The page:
Well my 2 cents worth:
Based on working on a yacht of almost identical age and similar design..
I do not belive this is any problem you should be too scared from. The boat is almost certainly built in two halves and the "crack" you can see is a void in the Gelcoat
. The strength in the hull comes from the lamination on the inside and since this is a late 60 ies production designed by the masters at SS they sure have dimensioned it like a tank ( they did in them days).
So where does the "crack" (void) come from?
First , the two hull halves were clamped together and then glassed with many layers of glass ( as thick or even thicker than the hull) to join them into one strong hull. This was sure done before the polyester had fully hardened and thus ensuring a perfect chemical bond of the laminates, ( within some 4 weeks depending on temperature)
So the important thing here is the inside lamination and when this was done you should take care of the cosmetic filling of the gelcoat
, This undertaking is for sure not just in this "birth void" of the boat but in many other places where the gelcoat is not perfect from comming out of the mould.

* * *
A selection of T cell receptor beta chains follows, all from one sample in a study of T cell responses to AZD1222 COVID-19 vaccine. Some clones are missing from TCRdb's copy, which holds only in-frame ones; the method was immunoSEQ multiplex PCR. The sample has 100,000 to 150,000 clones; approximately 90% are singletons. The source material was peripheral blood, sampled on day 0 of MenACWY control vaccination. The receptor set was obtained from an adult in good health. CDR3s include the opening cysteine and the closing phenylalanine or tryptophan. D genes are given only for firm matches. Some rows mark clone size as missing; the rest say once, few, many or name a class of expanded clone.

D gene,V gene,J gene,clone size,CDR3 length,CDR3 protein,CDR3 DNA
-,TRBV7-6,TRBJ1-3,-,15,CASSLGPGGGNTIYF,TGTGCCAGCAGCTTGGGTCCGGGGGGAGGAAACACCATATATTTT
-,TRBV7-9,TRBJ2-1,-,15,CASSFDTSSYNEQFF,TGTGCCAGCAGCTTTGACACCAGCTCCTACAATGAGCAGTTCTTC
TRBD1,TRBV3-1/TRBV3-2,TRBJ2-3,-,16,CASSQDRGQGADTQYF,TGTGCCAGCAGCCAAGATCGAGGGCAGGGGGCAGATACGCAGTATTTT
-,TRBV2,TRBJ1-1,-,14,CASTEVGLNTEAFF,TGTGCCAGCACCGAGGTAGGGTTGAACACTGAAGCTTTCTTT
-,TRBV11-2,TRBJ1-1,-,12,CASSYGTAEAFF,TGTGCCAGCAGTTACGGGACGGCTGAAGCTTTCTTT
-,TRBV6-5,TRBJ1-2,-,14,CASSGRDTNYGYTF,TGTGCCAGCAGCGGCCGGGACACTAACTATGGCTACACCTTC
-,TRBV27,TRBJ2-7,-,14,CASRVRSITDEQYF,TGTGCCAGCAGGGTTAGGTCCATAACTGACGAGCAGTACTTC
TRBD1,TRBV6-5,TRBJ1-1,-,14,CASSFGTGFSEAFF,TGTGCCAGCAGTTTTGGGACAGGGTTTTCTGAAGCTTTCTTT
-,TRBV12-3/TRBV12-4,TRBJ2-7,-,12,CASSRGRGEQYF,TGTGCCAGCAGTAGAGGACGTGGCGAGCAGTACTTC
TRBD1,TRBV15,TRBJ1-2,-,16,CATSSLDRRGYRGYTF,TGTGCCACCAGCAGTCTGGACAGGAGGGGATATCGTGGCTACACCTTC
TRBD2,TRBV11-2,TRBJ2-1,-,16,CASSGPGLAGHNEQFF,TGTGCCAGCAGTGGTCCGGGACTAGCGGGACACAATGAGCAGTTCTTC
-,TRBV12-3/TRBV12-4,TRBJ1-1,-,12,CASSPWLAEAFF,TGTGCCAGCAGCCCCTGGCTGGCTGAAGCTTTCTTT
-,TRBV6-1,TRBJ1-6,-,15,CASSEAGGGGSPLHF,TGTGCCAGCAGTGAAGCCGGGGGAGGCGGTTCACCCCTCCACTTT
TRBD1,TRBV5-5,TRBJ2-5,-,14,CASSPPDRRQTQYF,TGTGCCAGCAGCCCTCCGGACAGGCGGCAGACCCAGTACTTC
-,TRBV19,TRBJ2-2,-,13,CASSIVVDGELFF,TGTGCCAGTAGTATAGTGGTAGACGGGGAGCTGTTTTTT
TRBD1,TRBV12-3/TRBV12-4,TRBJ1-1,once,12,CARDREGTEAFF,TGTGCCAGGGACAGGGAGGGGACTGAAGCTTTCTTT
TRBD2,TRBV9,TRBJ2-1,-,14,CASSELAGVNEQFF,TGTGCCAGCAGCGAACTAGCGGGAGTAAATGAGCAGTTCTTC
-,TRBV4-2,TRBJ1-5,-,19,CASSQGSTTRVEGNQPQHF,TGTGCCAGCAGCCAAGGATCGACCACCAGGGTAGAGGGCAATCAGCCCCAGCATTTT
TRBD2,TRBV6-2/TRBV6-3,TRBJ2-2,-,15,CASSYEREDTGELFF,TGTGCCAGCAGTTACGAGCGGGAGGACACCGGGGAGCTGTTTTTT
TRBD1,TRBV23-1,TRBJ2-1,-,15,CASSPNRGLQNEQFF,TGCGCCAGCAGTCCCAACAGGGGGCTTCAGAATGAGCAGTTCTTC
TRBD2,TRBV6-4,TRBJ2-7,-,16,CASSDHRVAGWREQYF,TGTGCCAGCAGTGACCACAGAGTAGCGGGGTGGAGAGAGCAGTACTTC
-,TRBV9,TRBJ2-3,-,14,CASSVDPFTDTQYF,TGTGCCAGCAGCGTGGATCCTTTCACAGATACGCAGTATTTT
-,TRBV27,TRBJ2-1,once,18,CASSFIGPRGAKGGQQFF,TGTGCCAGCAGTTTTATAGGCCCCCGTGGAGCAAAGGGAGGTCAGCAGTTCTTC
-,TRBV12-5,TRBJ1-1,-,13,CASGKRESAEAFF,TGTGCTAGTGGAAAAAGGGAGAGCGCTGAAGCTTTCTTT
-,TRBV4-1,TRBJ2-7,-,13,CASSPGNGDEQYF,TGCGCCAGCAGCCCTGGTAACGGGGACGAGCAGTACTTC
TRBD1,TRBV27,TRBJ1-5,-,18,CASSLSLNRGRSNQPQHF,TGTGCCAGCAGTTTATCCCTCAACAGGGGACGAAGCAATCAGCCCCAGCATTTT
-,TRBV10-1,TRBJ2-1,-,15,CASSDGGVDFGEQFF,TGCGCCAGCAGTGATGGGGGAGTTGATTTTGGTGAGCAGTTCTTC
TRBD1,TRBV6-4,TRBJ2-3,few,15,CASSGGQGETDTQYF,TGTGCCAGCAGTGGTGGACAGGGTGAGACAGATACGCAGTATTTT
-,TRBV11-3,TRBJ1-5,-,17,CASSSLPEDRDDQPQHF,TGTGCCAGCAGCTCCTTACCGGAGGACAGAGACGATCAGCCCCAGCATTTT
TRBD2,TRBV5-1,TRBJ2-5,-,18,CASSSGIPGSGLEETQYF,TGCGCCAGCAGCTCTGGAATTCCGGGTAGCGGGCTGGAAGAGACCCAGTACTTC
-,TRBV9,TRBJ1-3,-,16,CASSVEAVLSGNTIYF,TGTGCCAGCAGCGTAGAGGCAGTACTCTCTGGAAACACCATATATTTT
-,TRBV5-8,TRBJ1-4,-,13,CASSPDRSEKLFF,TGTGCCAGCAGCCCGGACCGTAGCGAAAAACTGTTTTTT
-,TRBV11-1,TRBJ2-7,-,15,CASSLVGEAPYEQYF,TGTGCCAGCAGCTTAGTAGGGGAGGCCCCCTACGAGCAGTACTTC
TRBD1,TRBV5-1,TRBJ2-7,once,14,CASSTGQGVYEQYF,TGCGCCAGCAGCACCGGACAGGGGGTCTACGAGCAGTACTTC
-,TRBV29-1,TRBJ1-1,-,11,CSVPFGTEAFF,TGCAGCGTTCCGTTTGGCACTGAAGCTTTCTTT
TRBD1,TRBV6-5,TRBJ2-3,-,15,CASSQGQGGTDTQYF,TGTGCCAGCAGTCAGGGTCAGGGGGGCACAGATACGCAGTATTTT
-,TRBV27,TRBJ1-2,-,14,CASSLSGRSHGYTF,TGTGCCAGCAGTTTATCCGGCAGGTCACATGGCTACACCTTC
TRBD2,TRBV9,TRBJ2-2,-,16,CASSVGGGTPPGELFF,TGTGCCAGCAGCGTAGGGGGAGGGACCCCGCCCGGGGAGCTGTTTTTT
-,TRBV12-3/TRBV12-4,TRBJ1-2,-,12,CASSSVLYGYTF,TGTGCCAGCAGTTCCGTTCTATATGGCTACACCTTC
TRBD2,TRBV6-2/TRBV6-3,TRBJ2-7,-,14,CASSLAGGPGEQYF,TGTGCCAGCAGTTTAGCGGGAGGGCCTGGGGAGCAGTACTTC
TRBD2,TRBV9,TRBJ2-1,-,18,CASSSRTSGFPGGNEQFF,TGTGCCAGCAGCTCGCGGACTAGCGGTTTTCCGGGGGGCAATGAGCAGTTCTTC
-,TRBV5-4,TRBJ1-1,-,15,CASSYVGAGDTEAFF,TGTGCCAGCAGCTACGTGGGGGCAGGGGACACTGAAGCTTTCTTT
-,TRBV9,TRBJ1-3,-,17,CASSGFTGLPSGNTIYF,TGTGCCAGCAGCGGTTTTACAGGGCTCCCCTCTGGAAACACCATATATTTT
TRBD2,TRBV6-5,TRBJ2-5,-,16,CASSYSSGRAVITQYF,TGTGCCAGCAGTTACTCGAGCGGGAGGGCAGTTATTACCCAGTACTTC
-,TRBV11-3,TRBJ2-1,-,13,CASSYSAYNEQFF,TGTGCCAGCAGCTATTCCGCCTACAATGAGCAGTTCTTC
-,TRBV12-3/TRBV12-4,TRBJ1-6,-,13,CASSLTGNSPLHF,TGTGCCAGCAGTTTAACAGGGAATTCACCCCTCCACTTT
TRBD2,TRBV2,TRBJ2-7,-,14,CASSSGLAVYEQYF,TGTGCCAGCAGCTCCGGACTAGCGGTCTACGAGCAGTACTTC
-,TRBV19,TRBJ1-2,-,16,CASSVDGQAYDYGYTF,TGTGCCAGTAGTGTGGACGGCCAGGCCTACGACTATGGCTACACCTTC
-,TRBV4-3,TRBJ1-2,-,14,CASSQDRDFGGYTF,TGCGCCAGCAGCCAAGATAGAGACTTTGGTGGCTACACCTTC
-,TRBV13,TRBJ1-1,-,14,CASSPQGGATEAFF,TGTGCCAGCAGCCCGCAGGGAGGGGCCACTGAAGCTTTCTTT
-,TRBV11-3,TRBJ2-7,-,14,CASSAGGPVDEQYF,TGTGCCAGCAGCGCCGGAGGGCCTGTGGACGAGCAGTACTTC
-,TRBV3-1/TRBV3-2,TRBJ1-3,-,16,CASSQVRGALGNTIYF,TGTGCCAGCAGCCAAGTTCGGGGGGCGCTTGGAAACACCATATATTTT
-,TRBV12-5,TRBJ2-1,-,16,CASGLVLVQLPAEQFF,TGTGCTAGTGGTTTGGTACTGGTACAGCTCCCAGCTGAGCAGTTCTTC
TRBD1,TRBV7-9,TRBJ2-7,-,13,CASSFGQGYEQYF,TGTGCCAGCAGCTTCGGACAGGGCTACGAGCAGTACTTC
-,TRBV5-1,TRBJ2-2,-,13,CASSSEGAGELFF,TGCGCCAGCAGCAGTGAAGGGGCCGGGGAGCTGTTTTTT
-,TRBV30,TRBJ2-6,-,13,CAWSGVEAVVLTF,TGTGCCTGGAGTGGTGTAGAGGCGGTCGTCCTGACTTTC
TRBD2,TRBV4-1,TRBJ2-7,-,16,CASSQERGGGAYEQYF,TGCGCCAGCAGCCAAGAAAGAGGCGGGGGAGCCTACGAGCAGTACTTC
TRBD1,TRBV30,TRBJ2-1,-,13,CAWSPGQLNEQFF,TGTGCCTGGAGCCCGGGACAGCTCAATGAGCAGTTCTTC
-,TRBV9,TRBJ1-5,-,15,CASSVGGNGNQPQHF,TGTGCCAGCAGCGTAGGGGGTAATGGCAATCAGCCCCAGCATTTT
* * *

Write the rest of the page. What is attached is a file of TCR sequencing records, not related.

I belive that in filling this crack the person doing this missed getting the gelcoat fully into the void.
I belive they intended the yacht to have a metal rail in the bow from the top down to a bit below the waterline. In this case the " crack " would not be visible.
If this would be the result of some overstressing the laminate due grounding etc the thing would look entierly different with cracks running perpendicular to the stress or "star shaped" cracks (very fine) due sharp pointed impact.
In a hull looking like that one I would be looking for stress cracks 10 feet down the freeboard from the bow since the hull do not have much curvature there and need supporting or strengthening to take care of hard beating in heavy seas.
I belive she is a boat really flying upwind ..
the hullform and the dimension standards when the boat was built gives that you do not have to think about the strenght of the hull.
I would be looking at other things as the rigging
( including chainplates etc) , Steering
and the whole electrical system
not to mention tanks
( both water and diesel
to determin how much money
must be spent to be sure you have a reliable cruiser.
I am sure you would get a fantastic yacht if the total survey by a reputable surveyor indicates a yacht in a condition that you expect for the money
you want to pay including the money you are to invest in things ageing to the point of needing to be fixed.